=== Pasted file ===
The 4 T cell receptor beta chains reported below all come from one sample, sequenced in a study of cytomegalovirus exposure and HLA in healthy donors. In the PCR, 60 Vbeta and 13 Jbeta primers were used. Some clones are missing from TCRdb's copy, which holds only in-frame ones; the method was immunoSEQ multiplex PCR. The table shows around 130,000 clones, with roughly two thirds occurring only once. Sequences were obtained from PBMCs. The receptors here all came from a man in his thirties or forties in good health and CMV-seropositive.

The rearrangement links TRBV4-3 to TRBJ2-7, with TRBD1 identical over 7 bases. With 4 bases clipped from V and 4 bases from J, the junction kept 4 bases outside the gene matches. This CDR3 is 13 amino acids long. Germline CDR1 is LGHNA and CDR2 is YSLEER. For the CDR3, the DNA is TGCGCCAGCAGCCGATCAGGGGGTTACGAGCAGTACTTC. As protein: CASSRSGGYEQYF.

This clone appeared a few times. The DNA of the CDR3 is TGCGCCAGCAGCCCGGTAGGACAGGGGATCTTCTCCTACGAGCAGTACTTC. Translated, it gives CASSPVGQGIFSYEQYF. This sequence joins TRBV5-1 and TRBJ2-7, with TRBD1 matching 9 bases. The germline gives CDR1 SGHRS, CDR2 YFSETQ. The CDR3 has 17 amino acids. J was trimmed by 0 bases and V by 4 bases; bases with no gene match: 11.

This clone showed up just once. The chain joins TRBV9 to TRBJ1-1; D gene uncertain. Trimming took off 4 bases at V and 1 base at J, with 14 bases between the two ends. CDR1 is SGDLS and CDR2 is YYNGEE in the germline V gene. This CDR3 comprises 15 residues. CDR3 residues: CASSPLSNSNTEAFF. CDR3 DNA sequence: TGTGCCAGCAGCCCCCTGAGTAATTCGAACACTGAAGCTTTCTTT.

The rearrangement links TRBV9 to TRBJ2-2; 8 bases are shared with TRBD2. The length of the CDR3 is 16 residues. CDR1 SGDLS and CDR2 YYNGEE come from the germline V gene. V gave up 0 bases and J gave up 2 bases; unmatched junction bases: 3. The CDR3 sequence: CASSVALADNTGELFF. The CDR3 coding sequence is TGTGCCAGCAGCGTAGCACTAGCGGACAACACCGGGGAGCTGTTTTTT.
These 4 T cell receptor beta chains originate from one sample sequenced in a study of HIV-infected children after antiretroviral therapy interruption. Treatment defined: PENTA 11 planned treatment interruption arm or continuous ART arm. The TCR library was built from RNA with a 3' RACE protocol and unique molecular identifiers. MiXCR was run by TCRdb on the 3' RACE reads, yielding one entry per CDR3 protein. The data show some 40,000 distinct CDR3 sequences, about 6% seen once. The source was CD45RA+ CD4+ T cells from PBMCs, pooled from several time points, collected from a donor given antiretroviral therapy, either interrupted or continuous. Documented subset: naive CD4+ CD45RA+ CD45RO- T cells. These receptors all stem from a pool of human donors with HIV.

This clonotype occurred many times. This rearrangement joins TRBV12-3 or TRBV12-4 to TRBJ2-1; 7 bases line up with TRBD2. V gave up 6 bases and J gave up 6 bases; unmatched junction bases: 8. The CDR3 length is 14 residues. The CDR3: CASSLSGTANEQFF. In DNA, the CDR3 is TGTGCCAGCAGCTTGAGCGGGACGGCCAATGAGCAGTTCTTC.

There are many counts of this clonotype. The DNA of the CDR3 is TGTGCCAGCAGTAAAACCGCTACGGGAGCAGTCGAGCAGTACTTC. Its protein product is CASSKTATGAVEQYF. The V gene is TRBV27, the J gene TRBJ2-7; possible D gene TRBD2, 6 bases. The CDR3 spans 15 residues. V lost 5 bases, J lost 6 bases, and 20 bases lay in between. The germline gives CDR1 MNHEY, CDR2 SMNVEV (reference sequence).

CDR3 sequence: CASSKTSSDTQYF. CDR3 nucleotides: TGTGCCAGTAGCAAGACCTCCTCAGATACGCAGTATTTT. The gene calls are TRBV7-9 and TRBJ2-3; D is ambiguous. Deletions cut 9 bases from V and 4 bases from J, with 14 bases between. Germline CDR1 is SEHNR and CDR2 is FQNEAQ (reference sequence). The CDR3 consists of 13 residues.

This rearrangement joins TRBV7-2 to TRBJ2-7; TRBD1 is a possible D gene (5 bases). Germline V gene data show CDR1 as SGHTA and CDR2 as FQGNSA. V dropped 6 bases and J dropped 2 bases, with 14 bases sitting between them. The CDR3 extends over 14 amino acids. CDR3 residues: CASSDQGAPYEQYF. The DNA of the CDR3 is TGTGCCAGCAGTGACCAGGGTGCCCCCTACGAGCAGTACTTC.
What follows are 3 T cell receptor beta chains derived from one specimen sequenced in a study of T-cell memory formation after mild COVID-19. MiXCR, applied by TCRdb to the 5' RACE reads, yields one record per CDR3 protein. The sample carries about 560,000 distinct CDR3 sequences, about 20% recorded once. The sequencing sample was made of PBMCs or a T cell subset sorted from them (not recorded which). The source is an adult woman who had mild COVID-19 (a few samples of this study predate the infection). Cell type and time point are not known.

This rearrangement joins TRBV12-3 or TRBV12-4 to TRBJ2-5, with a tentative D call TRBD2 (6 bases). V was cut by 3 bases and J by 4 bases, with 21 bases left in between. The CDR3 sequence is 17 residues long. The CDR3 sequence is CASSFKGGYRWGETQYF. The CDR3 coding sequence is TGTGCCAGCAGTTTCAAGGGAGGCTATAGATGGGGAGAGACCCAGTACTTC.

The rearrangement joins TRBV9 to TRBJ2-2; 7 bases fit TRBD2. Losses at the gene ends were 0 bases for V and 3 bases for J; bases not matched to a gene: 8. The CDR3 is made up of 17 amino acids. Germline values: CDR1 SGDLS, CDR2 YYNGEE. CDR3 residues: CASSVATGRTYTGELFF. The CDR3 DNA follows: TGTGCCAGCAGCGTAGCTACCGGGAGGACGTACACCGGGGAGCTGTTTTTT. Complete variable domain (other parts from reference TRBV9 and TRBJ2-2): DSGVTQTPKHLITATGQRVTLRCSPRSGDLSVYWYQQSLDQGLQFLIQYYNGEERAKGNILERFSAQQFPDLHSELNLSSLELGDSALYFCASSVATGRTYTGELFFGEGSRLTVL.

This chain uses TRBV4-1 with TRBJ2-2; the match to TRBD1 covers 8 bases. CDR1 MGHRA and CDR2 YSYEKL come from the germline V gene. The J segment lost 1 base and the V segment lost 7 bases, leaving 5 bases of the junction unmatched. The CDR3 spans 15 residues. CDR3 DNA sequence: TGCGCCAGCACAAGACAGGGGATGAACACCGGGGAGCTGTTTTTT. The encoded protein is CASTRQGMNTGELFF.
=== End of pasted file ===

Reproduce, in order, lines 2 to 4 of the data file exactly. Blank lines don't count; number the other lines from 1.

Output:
The rearrangement links TRBV4-3 to TRBJ2-7, with TRBD1 identical over 7 bases. With 4 bases clipped from V and 4 bases from J, the junction kept 4 bases outside the gene matches. This CDR3 is 13 amino acids long. Germline CDR1 is LGHNA and CDR2 is YSLEER. For the CDR3, the DNA is TGCGCCAGCAGCCGATCAGGGGGTTACGAGCAGTACTTC. As protein: CASSRSGGYEQYF.

This clone appeared a few times. The DNA of the CDR3 is TGCGCCAGCAGCCCGGTAGGACAGGGGATCTTCTCCTACGAGCAGTACTTC. Translated, it gives CASSPVGQGIFSYEQYF. This sequence joins TRBV5-1 and TRBJ2-7, with TRBD1 matching 9 bases. The germline gives CDR1 SGHRS, CDR2 YFSETQ. The CDR3 has 17 amino acids. J was trimmed by 0 bases and V by 4 bases; bases with no gene match: 11.

This clone showed up just once. The chain joins TRBV9 to TRBJ1-1; D gene uncertain. Trimming took off 4 bases at V and 1 base at J, with 14 bases between the two ends. CDR1 is SGDLS and CDR2 is YYNGEE in the germline V gene. This CDR3 comprises 15 residues. CDR3 residues: CASSPLSNSNTEAFF. CDR3 DNA sequence: TGTGCCAGCAGCCCCCTGAGTAATTCGAACACTGAAGCTTTCTTT.